How to Sleep Despite the Heat: 10 Ways to Cool Hot Flashes

We’ve reached that age, my friends.

The age where conversations with girlfriends return time and again to perimenopausal symptoms. If it’s possible, we’re also having the talk with our moms, learning what we might expect. Some of us may also be visiting an understanding OB-GYN. We spend time Googling for information, reading articles and books to see whether what we’re experiencing is normal. Our partners may look on in puzzlement, wanting to help but not knowing how.

Even more likely, we want to know what we can DO about all of this. Like the transition into our fertile time, we’re looking for ways to continue doing all the things we want (or need) to do while these changes are happening inside our minds and bodies.

Hot Flashes Aren’t So Hot

A few years ago, I remember joking with slightly older women that I would welcome hot flashes when they came. “I’m always cold,” I’d explain. “It will be nice to finally feel warm.” These wise women looked at me with the “bless your heart” eyes I came to know about while briefly living in Texas. Now I understand: my feet and hands can still be ice cubes while the rest of my body feels like it’s on fire.

Hot flashes are my predominant symptom. I first noticed that on the months my period was absent, the hot flashes would arrive. Some months, I’d rather just have a period. (The devil you know is sometimes better than the devil you don’t.) But this isn’t always the case now. Sometimes the hot flashes will be there regardless; they’re something to adjust to, to co-exist with.

Since Sleep Wellness Coaching is my thing, I’m well aware of the impact hot flashes (and specifically night sweats) have on the quality of my sleep. I also know about the massive toll NOT sleeping well can have on one’s health: currently, the high functioning of the immune system being top of my mind. This is also the time, perhaps, we’re laying the groundwork for future dementia and/or Alzheimer’s disease. It’s a time to make sleep a priority.

Let’s face it: many of us didn’t have good sleeping experiences before these issues threatened to disrupt our slumber. How then are we to help ourselves through?

How to Sleep Despite Hot Flashes

Here are 10 natural ways to help yourself get better sleep despite the heat of hot flashes.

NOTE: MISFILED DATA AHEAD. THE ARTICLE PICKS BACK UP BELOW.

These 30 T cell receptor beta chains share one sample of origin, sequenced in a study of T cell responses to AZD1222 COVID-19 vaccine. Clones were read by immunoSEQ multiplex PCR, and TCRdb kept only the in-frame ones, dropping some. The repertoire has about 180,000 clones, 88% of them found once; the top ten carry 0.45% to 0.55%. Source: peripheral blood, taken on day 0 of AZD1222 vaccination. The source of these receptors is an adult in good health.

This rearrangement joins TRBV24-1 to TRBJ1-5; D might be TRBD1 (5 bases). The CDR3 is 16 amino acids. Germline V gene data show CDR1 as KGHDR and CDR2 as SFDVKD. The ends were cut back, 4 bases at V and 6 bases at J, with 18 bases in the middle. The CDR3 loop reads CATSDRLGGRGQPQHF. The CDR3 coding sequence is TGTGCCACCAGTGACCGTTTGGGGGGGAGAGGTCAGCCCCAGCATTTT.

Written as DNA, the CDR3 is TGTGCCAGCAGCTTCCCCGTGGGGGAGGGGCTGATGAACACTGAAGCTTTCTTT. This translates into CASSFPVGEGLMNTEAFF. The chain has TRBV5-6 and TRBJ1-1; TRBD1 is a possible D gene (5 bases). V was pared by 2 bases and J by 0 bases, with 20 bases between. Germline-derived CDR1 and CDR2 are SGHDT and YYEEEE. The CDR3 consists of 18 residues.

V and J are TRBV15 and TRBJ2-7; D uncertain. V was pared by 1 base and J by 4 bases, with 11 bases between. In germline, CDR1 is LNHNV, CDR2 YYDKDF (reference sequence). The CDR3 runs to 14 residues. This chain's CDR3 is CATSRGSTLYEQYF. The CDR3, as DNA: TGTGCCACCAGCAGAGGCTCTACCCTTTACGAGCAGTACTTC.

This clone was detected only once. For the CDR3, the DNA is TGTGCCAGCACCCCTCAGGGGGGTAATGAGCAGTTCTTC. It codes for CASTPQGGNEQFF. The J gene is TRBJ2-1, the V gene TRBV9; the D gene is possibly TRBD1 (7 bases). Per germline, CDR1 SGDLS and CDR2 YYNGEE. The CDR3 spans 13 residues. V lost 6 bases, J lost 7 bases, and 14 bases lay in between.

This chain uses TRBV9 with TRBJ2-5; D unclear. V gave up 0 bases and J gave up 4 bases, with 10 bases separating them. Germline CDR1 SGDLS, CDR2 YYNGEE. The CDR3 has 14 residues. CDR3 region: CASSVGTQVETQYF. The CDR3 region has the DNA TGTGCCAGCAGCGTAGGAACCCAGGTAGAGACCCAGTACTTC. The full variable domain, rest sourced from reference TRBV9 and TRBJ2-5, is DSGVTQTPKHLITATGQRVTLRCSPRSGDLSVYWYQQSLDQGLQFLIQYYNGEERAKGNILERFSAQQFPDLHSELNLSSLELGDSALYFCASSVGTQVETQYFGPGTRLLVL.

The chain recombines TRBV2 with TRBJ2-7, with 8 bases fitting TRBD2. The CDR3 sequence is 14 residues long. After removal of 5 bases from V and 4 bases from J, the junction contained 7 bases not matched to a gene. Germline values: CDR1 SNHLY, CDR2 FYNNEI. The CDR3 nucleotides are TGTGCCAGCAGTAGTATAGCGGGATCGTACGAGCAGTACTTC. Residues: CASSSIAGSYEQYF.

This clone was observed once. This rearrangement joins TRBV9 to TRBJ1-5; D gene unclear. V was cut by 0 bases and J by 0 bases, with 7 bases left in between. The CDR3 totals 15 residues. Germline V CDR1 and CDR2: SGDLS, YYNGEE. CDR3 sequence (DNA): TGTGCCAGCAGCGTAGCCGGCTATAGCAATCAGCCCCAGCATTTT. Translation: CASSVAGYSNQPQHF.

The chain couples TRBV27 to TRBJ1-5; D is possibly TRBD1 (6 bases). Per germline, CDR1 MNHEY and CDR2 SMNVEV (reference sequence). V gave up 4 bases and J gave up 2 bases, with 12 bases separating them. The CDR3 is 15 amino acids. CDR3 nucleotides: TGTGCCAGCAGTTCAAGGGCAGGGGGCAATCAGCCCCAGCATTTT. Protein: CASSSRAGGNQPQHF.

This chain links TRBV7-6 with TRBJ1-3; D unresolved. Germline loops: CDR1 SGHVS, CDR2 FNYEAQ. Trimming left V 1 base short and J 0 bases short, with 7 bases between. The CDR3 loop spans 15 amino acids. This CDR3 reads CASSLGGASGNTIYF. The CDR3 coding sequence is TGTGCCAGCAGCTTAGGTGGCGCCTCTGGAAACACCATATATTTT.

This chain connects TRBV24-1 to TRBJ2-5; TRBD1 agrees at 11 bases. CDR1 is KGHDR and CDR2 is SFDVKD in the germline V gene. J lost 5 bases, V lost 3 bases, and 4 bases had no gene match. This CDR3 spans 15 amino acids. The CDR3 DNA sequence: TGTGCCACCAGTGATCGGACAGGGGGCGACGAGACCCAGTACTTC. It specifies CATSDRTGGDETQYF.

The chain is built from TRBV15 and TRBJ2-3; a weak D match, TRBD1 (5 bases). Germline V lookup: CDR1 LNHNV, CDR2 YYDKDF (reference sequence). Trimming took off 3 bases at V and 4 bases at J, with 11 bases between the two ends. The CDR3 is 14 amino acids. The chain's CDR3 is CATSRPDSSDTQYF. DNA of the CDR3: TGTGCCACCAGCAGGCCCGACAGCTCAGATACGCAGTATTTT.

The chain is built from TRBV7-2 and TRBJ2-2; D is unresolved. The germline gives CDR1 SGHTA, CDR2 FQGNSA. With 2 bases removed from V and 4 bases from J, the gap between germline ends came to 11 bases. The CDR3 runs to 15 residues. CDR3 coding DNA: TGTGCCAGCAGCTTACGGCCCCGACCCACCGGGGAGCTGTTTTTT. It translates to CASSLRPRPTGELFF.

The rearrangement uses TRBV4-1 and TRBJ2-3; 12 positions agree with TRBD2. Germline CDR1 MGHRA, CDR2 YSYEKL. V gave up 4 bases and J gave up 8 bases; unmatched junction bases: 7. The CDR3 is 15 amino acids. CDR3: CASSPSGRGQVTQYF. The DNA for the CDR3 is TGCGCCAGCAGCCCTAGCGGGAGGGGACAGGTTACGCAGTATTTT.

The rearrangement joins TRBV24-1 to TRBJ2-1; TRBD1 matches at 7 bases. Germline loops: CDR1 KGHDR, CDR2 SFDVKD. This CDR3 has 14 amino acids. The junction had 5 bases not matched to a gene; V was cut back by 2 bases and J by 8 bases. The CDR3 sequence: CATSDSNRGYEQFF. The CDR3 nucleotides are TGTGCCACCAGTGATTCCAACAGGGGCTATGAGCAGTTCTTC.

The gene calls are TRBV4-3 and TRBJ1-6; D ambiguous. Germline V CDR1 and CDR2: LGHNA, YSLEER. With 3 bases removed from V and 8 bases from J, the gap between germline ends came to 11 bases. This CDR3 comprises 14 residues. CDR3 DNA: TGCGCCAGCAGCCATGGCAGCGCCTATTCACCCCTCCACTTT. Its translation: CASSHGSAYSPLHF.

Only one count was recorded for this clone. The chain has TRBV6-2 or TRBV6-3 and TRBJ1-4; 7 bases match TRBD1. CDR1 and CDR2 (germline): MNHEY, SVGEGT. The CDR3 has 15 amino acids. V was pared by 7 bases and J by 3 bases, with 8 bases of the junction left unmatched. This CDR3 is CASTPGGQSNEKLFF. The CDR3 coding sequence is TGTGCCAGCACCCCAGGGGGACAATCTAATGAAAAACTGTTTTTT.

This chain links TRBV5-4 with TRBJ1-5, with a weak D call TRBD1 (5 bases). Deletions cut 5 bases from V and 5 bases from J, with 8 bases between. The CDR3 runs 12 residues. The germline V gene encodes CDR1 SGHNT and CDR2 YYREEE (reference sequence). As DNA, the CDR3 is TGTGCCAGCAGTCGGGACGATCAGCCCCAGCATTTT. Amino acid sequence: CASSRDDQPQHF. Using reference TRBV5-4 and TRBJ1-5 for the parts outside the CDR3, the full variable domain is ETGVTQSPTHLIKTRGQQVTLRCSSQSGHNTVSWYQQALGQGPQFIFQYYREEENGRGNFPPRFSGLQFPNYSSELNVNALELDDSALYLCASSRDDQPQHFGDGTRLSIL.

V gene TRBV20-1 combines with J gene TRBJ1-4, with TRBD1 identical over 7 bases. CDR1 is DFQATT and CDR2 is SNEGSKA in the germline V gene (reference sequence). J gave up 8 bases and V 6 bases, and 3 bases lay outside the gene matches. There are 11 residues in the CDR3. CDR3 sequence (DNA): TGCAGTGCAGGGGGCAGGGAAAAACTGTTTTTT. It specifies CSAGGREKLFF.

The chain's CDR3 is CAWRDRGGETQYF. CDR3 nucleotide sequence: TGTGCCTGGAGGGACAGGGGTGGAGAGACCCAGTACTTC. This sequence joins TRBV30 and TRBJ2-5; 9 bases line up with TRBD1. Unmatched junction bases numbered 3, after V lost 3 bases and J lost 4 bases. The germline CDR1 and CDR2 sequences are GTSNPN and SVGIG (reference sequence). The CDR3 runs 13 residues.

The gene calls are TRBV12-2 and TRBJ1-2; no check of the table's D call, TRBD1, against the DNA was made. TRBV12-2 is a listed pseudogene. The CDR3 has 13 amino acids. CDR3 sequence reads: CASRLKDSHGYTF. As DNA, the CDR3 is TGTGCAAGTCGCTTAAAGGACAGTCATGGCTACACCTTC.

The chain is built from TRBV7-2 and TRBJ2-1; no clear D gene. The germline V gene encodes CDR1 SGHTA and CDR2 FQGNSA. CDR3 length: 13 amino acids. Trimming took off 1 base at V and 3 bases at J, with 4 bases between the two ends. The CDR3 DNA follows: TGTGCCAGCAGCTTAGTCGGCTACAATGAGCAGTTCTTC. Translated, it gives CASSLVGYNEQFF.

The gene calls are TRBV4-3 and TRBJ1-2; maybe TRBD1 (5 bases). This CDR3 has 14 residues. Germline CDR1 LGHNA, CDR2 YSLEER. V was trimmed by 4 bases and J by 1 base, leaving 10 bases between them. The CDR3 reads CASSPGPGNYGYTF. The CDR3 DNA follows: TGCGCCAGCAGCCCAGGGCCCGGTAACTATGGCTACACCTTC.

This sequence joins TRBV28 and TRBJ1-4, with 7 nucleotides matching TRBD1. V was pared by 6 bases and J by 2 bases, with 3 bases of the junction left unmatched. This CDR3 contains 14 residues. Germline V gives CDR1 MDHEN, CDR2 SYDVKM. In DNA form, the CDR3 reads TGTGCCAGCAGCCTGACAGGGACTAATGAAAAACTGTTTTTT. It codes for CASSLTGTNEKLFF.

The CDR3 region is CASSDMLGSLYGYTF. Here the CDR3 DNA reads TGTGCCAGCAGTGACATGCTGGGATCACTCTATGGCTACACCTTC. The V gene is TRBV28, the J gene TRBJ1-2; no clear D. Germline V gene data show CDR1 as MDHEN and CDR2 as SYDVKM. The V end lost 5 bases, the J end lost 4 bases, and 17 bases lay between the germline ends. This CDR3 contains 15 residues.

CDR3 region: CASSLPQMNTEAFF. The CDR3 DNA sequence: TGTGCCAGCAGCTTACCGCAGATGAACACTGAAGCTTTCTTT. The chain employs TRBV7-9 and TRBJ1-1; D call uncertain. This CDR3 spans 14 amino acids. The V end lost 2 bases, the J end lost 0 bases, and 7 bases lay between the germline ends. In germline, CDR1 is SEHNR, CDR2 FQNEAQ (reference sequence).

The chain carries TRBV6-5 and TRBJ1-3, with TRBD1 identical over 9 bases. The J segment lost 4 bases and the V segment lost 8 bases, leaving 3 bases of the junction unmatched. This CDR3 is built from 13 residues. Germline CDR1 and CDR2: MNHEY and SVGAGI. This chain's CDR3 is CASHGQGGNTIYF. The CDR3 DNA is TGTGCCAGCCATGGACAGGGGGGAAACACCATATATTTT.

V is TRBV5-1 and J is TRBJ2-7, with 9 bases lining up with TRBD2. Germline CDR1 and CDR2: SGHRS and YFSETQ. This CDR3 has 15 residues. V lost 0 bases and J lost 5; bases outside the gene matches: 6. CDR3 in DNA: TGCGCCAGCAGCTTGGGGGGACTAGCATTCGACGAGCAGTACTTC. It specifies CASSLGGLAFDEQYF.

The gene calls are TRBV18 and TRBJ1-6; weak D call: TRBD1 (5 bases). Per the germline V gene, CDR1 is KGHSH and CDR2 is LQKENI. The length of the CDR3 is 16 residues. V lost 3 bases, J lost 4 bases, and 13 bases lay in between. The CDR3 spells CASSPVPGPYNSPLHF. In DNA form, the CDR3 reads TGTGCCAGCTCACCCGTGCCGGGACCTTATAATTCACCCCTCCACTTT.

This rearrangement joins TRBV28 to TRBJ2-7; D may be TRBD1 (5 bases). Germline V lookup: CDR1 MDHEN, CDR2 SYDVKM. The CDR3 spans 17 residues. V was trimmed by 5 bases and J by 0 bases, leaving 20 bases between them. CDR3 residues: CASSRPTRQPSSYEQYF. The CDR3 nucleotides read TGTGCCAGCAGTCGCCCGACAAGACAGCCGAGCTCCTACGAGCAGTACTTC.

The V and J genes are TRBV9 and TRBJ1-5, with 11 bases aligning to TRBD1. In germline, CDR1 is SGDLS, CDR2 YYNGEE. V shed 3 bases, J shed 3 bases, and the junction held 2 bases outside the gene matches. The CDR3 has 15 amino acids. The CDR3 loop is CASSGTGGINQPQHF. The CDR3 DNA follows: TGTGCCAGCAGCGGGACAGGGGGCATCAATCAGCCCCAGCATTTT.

5 Before Bed

  1. Take a lukewarm or slightly cool shower.
  2. Rub your feet with a coconut-based oil. In Ayurveda, this helps calm Pitta (the fiery constitution characteristic of excess heat).
  3. Slip a silk pillowcase onto your pillow to help cool your head. (This is the one I have.)
  4. Place a spare set of PJs nearby. If you wake up drenched in the middle of the night, you can change easily.
  5. Prepare a lavender face cloth. Wet a face cloth with water & add a few drops of lavender essential oil. Place the cloth on your forehead, on your lower abdomen, or anywhere else you’d like to feel cooler.

5 During the Day

  1. Ingest cooling foods. Cucumbers, watermelons, coconut-based items (oils, waters, milks, etc.). Limit or avoid heating foods, such as red meat, spicy  and/or fried foods.
  2. Reduce heating beverages. Unfortunately, alcohol and coffee fall into this category.
  3. Instead, nourish yourself with supportive teas. CCF tea is a favorite of mine. I’ve also found relief from having a cup of oat straw tea just before bed.
  4. Reconsider your yoga practice. Some women will feel better incorporating more restorative, cooling practices. Others will benefit from having an outlet for the excess heat. If you’re not sure what to practice, consider working with an experienced teacher.
  5. Practice BRFWA—Breathe, Relax, Feel, Watch, Allow. This time is one of transformation. Can you practice self-compassion and self-love through the discomfort? Can you embrace the idea that from this (temporary) challenge, your power as a woman will grow? Consider reading “New Menopausal Years: The Wise Woman’s Way” by Susan Weed.

 

Do you have another technique that helps you sleep better while dealing with the heat created by perimenopause? If so, comment and let me know!

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